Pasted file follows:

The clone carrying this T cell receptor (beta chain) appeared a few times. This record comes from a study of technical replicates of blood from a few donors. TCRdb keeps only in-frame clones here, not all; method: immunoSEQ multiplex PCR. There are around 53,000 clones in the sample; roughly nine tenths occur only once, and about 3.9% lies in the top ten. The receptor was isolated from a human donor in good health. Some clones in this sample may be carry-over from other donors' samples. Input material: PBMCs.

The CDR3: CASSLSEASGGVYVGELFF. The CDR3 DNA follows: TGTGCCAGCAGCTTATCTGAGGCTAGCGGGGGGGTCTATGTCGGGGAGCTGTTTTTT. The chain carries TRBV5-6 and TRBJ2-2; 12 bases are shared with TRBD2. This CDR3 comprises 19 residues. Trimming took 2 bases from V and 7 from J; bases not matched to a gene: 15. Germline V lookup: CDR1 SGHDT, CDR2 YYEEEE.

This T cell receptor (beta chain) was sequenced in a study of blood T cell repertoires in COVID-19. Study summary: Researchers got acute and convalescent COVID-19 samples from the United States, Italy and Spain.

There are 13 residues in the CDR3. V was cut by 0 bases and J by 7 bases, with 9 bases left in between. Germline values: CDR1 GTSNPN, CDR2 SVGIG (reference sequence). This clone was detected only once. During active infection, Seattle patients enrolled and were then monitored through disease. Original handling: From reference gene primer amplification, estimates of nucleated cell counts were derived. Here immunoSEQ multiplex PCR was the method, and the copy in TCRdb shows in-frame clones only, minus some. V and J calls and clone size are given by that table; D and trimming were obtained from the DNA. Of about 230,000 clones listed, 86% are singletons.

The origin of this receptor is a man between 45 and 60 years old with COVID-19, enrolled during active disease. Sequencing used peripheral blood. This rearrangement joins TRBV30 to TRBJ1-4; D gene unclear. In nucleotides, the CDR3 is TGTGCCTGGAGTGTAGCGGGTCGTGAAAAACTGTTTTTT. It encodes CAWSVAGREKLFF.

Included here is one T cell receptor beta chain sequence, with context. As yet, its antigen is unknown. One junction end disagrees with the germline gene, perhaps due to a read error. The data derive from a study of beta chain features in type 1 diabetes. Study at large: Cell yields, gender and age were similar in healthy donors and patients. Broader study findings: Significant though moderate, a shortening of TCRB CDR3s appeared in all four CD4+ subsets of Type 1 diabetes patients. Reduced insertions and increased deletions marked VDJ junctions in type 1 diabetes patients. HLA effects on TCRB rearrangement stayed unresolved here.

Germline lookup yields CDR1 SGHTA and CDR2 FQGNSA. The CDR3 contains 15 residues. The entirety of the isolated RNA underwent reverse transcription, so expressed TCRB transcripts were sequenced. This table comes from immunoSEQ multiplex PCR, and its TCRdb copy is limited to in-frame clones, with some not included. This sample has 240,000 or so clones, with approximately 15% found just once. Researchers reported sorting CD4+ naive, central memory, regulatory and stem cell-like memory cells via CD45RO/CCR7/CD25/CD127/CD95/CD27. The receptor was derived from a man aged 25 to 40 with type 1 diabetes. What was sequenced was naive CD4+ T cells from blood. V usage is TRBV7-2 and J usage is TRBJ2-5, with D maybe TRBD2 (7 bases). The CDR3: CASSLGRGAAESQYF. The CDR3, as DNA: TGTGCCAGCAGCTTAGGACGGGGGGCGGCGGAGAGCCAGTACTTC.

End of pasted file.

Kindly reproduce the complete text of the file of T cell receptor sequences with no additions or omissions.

The clone carrying this T cell receptor (beta chain) appeared a few times. This record comes from a study of technical replicates of blood from a few donors. TCRdb keeps only in-frame clones here, not all; method: immunoSEQ multiplex PCR. There are around 53,000 clones in the sample; roughly nine tenths occur only once, and about 3.9% lies in the top ten. The receptor was isolated from a human donor in good health. Some clones in this sample may be carry-over from other donors' samples. Input material: PBMCs.

The CDR3: CASSLSEASGGVYVGELFF. The CDR3 DNA follows: TGTGCCAGCAGCTTATCTGAGGCTAGCGGGGGGGTCTATGTCGGGGAGCTGTTTTTT. The chain carries TRBV5-6 and TRBJ2-2; 12 bases are shared with TRBD2. This CDR3 comprises 19 residues. Trimming took 2 bases from V and 7 from J; bases not matched to a gene: 15. Germline V lookup: CDR1 SGHDT, CDR2 YYEEEE.

This T cell receptor (beta chain) was sequenced in a study of blood T cell repertoires in COVID-19. Study summary: Researchers got acute and convalescent COVID-19 samples from the United States, Italy and Spain.

There are 13 residues in the CDR3. V was cut by 0 bases and J by 7 bases, with 9 bases left in between. Germline values: CDR1 GTSNPN, CDR2 SVGIG (reference sequence). This clone was detected only once. During active infection, Seattle patients enrolled and were then monitored through disease. Original handling: From reference gene primer amplification, estimates of nucleated cell counts were derived. Here immunoSEQ multiplex PCR was the method, and the copy in TCRdb shows in-frame clones only, minus some. V and J calls and clone size are given by that table; D and trimming were obtained from the DNA. Of about 230,000 clones listed, 86% are singletons.

The origin of this receptor is a man between 45 and 60 years old with COVID-19, enrolled during active disease. Sequencing used peripheral blood. This rearrangement joins TRBV30 to TRBJ1-4; D gene unclear. In nucleotides, the CDR3 is TGTGCCTGGAGTGTAGCGGGTCGTGAAAAACTGTTTTTT. It encodes CAWSVAGREKLFF.

Included here is one T cell receptor beta chain sequence, with context. As yet, its antigen is unknown. One junction end disagrees with the germline gene, perhaps due to a read error. The data derive from a study of beta chain features in type 1 diabetes. Study at large: Cell yields, gender and age were similar in healthy donors and patients. Broader study findings: Significant though moderate, a shortening of TCRB CDR3s appeared in all four CD4+ subsets of Type 1 diabetes patients. Reduced insertions and increased deletions marked VDJ junctions in type 1 diabetes patients. HLA effects on TCRB rearrangement stayed unresolved here.

Germline lookup yields CDR1 SGHTA and CDR2 FQGNSA. The CDR3 contains 15 residues. The entirety of the isolated RNA underwent reverse transcription, so expressed TCRB transcripts were sequenced. This table comes from immunoSEQ multiplex PCR, and its TCRdb copy is limited to in-frame clones, with some not included. This sample has 240,000 or so clones, with approximately 15% found just once. Researchers reported sorting CD4+ naive, central memory, regulatory and stem cell-like memory cells via CD45RO/CCR7/CD25/CD127/CD95/CD27. The receptor was derived from a man aged 25 to 40 with type 1 diabetes. What was sequenced was naive CD4+ T cells from blood. V usage is TRBV7-2 and J usage is TRBJ2-5, with D maybe TRBD2 (7 bases). The CDR3: CASSLGRGAAESQYF. The CDR3, as DNA: TGTGCCAGCAGCTTAGGACGGGGGGCGGCGGAGAGCCAGTACTTC.